September 29, 2022

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Air defense can help, but may be smarter with full deployment of capabilities

Air defense can help, but may be smarter with full deployment of capabilities

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The war in Ukraine leaves room for consideration of how to best manage our defensive struggle.

This is the topic of discussion. The publication expresses the author’s opinions. Submit articles and posts to the Armed Forces Forum here.

Three observations from the invasion of Ukraine provide the basis for future revision of professional military posture assessments. First: condemnation by other countries of aggressive wars.

Then the constant need to avoid nuclear war.

Finally, how powerful new weapons technology is in shaping the evolution of warfare.

condemnation of harmony

Western democracies almost unanimously condemned the invasion of Ukraine and were very willing to impose economic sanctions on Russia and support Ukraine. Hopefully we can count on similar support for our country in the event of an invasion.

This can provide expanded opportunities to lead the defensive struggle from nearby allied countries

Air defense can remedy something, but is probably smarter with full deployment of capabilities where such a move makes sense, before/during a potential attack.

Russia’s increasing ability to launch long-range precision weapons is mentioned in the Open Electronic Service Threat Assessment from 2021. One should note the crushing missile attack on Ukrainian military facilities and imagine the consequences for an individual’s combat capability if aircraft, naval ships, ammunition, fuel stocks and personnel are deployed the basics. From early games during the invasion.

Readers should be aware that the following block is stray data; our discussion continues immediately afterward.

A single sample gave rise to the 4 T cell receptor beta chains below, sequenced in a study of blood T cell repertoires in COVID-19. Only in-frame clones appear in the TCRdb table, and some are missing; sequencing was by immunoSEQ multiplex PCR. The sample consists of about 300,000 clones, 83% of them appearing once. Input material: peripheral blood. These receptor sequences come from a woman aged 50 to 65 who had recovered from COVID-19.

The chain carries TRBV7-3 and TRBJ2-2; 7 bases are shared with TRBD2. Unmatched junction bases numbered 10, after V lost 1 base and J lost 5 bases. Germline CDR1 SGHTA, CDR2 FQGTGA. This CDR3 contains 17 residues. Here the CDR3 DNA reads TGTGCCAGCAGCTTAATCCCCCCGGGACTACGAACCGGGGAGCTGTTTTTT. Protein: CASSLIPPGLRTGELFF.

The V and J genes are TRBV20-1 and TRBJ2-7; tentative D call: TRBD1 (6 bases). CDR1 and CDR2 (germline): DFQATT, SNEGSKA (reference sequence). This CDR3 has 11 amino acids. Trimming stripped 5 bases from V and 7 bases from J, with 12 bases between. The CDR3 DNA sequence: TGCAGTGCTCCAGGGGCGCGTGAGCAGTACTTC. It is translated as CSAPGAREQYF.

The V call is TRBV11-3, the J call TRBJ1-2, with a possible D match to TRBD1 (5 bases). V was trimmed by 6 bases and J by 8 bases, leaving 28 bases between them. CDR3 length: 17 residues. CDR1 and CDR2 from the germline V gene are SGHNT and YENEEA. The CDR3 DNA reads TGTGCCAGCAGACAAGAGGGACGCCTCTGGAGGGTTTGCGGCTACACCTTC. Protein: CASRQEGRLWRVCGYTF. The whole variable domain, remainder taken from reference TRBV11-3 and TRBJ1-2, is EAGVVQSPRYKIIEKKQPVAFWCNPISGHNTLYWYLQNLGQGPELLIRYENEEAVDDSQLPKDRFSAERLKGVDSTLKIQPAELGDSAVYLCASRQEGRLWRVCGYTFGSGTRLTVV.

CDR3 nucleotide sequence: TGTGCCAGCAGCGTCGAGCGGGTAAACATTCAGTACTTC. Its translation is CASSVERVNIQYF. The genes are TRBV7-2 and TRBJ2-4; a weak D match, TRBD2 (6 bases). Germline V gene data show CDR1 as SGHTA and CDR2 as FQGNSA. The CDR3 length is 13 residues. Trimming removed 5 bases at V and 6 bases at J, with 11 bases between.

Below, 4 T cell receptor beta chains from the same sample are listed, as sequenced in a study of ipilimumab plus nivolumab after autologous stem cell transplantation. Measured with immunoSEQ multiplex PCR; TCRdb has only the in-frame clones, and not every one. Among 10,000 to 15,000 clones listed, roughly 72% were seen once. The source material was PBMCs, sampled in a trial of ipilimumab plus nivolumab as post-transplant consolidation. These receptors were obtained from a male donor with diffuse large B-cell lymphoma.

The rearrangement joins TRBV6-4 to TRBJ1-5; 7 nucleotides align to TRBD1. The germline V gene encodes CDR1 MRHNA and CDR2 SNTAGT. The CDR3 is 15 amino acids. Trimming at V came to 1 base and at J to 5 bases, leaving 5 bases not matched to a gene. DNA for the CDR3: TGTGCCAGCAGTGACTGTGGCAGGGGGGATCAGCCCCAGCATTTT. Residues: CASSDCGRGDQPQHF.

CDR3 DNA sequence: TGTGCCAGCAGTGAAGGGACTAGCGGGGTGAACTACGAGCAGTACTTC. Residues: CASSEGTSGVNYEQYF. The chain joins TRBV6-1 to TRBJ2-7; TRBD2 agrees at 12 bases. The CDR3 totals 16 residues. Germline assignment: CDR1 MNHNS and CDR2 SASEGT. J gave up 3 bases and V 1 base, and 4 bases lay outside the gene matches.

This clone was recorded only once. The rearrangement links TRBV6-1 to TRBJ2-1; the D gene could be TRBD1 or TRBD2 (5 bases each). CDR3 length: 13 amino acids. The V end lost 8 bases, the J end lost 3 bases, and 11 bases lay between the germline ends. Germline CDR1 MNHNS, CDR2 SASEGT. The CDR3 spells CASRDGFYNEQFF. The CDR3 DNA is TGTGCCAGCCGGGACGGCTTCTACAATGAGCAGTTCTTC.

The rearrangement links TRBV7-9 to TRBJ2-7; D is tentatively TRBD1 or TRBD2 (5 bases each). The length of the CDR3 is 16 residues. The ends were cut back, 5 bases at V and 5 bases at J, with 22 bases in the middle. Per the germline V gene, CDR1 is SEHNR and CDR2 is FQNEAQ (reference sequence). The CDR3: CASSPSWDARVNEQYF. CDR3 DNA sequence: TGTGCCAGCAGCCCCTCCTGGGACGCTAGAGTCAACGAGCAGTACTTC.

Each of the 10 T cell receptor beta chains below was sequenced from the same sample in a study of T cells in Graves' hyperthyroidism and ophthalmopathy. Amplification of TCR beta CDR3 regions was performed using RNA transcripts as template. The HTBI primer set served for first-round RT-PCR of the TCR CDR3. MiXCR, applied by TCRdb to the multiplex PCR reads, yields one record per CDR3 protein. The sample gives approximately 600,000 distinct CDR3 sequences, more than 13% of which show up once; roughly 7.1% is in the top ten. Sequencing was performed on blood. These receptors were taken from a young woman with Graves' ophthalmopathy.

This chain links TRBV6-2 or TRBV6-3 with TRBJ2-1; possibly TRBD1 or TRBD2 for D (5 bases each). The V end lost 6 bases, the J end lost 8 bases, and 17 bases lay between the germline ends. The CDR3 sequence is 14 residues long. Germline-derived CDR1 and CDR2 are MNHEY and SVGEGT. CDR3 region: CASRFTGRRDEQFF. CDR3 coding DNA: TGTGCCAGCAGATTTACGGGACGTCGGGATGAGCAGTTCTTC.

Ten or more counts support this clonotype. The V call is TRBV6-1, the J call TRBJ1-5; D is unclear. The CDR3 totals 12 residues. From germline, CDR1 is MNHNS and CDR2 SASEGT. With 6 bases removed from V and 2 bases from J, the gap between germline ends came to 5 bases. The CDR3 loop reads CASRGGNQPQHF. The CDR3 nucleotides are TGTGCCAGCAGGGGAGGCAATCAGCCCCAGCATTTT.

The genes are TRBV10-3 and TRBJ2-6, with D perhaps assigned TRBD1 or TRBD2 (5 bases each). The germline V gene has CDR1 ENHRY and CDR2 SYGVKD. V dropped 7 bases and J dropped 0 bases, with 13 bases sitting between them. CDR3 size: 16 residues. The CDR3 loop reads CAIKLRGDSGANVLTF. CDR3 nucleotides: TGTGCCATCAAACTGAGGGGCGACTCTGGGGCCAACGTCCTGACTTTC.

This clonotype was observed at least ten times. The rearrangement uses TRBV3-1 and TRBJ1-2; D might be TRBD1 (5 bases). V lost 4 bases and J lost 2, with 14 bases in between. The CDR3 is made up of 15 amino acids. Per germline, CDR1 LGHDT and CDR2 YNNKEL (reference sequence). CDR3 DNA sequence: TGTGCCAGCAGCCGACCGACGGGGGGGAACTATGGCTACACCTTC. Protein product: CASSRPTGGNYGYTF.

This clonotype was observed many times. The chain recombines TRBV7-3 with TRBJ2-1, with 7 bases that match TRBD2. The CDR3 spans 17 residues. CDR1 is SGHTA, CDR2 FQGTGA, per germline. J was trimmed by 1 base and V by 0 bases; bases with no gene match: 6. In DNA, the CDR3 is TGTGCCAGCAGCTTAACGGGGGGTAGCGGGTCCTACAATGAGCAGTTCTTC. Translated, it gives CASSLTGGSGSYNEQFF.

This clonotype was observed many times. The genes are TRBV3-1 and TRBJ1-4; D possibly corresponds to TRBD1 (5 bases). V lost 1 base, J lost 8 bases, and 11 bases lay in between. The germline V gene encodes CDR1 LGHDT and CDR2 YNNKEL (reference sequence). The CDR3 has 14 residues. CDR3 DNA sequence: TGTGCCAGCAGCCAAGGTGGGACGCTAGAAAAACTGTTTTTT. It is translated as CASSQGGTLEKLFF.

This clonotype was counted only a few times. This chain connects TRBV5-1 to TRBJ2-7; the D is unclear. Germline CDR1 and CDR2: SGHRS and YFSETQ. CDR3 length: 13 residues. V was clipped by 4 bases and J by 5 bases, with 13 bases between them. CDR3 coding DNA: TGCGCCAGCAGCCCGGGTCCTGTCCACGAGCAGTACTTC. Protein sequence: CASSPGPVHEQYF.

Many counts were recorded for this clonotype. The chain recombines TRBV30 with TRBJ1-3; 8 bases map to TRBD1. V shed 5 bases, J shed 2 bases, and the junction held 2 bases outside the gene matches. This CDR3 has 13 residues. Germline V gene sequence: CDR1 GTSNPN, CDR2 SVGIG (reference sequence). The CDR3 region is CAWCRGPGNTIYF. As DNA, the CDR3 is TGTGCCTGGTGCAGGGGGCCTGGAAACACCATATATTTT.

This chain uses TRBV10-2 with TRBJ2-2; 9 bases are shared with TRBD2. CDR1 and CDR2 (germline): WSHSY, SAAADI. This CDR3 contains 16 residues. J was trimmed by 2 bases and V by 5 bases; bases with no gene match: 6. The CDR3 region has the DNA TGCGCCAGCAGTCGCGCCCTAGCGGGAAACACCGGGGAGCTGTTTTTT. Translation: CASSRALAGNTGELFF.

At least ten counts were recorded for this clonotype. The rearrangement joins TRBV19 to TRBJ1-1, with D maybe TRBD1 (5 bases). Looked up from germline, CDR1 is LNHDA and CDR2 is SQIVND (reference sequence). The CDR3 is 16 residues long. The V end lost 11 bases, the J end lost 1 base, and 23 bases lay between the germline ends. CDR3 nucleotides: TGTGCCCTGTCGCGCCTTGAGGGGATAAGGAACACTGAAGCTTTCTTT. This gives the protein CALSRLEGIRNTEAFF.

Air defense can remedy something, but is probably smarter with full deployment of capabilities where such a move makes sense, before/during a potential attack. Then the military operations continue from another place where the attack does not continue.

Defense against invasion

Additionally, we can note that it appears to be morally preferable internationally to defend oneself against an invading counterpart. Such a narrative should be sought rather than risk being portrayed as the aggressive party.

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The deployment of strategic bombers and US forces on Norwegian soil could act like this and be used for propaganda purposes. The reasoning that this acts as a deterrent and is therefore an appropriate method must be reconsidered.

This deterrence strategy may be unwise. If foreign military and civilians are withdrawn from Norway in the event of an imminent attack, the great powers themselves do not want to escalate.

This also eliminates the deterrent effect one might expect.

In Ukraine, foreign employees were either evacuated or advised to leave the country. Of course, it may be that the deployed army will be left in Norway before the attack, but we can hardly control such a situation ourselves. Regardless of what may be stated in bilateral agreements and declarations of intent, there is therefore no complete guarantee.

under attack

In terms of weapons technology, one sees in almost real time on user uploaded videos from Ukraine how hand anti-tank weapons, anti-aircraft guns and drones are being used against both armored vehicles and aircraft to great effect.